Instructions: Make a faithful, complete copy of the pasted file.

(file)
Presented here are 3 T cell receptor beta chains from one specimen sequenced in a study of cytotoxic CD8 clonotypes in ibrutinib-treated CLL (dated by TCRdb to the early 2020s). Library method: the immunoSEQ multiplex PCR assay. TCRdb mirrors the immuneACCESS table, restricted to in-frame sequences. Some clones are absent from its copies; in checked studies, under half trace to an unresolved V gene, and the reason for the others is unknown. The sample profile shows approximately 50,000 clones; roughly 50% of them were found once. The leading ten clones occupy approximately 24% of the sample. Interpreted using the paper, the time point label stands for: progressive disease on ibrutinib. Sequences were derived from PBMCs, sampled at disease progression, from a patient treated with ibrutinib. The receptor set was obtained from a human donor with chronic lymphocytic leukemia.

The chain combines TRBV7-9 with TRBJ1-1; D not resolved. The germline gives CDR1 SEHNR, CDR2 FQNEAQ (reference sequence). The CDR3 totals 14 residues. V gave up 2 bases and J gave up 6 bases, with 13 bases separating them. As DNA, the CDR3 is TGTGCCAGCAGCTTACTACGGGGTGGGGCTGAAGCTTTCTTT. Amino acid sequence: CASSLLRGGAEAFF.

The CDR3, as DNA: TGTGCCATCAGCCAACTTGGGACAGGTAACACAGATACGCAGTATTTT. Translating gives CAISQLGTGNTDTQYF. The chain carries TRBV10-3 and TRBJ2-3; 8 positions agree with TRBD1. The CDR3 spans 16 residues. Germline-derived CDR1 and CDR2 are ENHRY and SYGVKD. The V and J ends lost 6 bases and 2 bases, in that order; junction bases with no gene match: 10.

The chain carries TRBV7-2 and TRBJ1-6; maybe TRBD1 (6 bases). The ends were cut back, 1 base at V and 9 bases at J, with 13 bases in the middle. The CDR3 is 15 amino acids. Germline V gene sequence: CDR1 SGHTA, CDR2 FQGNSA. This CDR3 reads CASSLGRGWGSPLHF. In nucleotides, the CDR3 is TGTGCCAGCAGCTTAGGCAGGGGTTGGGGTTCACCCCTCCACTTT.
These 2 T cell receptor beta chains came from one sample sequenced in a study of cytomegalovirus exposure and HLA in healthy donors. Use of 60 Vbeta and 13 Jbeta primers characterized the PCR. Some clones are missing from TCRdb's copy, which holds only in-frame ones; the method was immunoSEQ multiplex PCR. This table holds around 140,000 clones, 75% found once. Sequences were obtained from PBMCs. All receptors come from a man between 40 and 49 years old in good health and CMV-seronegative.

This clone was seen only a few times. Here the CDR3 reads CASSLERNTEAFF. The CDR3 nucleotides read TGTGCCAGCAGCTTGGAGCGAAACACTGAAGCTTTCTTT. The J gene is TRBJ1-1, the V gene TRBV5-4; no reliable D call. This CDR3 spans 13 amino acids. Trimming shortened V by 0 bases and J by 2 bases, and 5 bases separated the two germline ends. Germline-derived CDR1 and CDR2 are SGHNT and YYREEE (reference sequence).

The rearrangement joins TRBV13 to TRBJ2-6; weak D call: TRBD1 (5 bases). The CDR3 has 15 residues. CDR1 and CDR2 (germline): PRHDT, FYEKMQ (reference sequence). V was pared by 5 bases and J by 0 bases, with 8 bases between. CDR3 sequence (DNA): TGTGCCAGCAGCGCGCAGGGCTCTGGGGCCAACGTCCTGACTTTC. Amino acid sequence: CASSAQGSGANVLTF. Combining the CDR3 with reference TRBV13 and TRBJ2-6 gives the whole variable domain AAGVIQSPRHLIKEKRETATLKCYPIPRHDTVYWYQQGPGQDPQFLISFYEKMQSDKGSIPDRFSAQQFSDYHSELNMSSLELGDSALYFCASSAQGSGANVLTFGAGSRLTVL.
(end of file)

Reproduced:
Presented here are 3 T cell receptor beta chains from one specimen sequenced in a study of cytotoxic CD8 clonotypes in ibrutinib-treated CLL (dated by TCRdb to the early 2020s). Library method: the immunoSEQ multiplex PCR assay. TCRdb mirrors the immuneACCESS table, restricted to in-frame sequences. Some clones are absent from its copies; in checked studies, under half trace to an unresolved V gene, and the reason for the others is unknown. The sample profile shows approximately 50,000 clones; roughly 50% of them were found once. The leading ten clones occupy approximately 24% of the sample. Interpreted using the paper, the time point label stands for: progressive disease on ibrutinib. Sequences were derived from PBMCs, sampled at disease progression, from a patient treated with ibrutinib. The receptor set was obtained from a human donor with chronic lymphocytic leukemia.

The chain combines TRBV7-9 with TRBJ1-1; D not resolved. The germline gives CDR1 SEHNR, CDR2 FQNEAQ (reference sequence). The CDR3 totals 14 residues. V gave up 2 bases and J gave up 6 bases, with 13 bases separating them. As DNA, the CDR3 is TGTGCCAGCAGCTTACTACGGGGTGGGGCTGAAGCTTTCTTT. Amino acid sequence: CASSLLRGGAEAFF.

The CDR3, as DNA: TGTGCCATCAGCCAACTTGGGACAGGTAACACAGATACGCAGTATTTT. Translating gives CAISQLGTGNTDTQYF. The chain carries TRBV10-3 and TRBJ2-3; 8 positions agree with TRBD1. The CDR3 spans 16 residues. Germline-derived CDR1 and CDR2 are ENHRY and SYGVKD. The V and J ends lost 6 bases and 2 bases, in that order; junction bases with no gene match: 10.

The chain carries TRBV7-2 and TRBJ1-6; maybe TRBD1 (6 bases). The ends were cut back, 1 base at V and 9 bases at J, with 13 bases in the middle. The CDR3 is 15 amino acids. Germline V gene sequence: CDR1 SGHTA, CDR2 FQGNSA. This CDR3 reads CASSLGRGWGSPLHF. In nucleotides, the CDR3 is TGTGCCAGCAGCTTAGGCAGGGGTTGGGGTTCACCCCTCCACTTT.
These 2 T cell receptor beta chains came from one sample sequenced in a study of cytomegalovirus exposure and HLA in healthy donors. Use of 60 Vbeta and 13 Jbeta primers characterized the PCR. Some clones are missing from TCRdb's copy, which holds only in-frame ones; the method was immunoSEQ multiplex PCR. This table holds around 140,000 clones, 75% found once. Sequences were obtained from PBMCs. All receptors come from a man between 40 and 49 years old in good health and CMV-seronegative.

This clone was seen only a few times. Here the CDR3 reads CASSLERNTEAFF. The CDR3 nucleotides read TGTGCCAGCAGCTTGGAGCGAAACACTGAAGCTTTCTTT. The J gene is TRBJ1-1, the V gene TRBV5-4; no reliable D call. This CDR3 spans 13 amino acids. Trimming shortened V by 0 bases and J by 2 bases, and 5 bases separated the two germline ends. Germline-derived CDR1 and CDR2 are SGHNT and YYREEE (reference sequence).

The rearrangement joins TRBV13 to TRBJ2-6; weak D call: TRBD1 (5 bases). The CDR3 has 15 residues. CDR1 and CDR2 (germline): PRHDT, FYEKMQ (reference sequence). V was pared by 5 bases and J by 0 bases, with 8 bases between. CDR3 sequence (DNA): TGTGCCAGCAGCGCGCAGGGCTCTGGGGCCAACGTCCTGACTTTC. Amino acid sequence: CASSAQGSGANVLTF. Combining the CDR3 with reference TRBV13 and TRBJ2-6 gives the whole variable domain AAGVIQSPRHLIKEKRETATLKCYPIPRHDTVYWYQQGPGQDPQFLISFYEKMQSDKGSIPDRFSAQQFSDYHSELNMSSLELGDSALYFCASSAQGSGANVLTFGAGSRLTVL.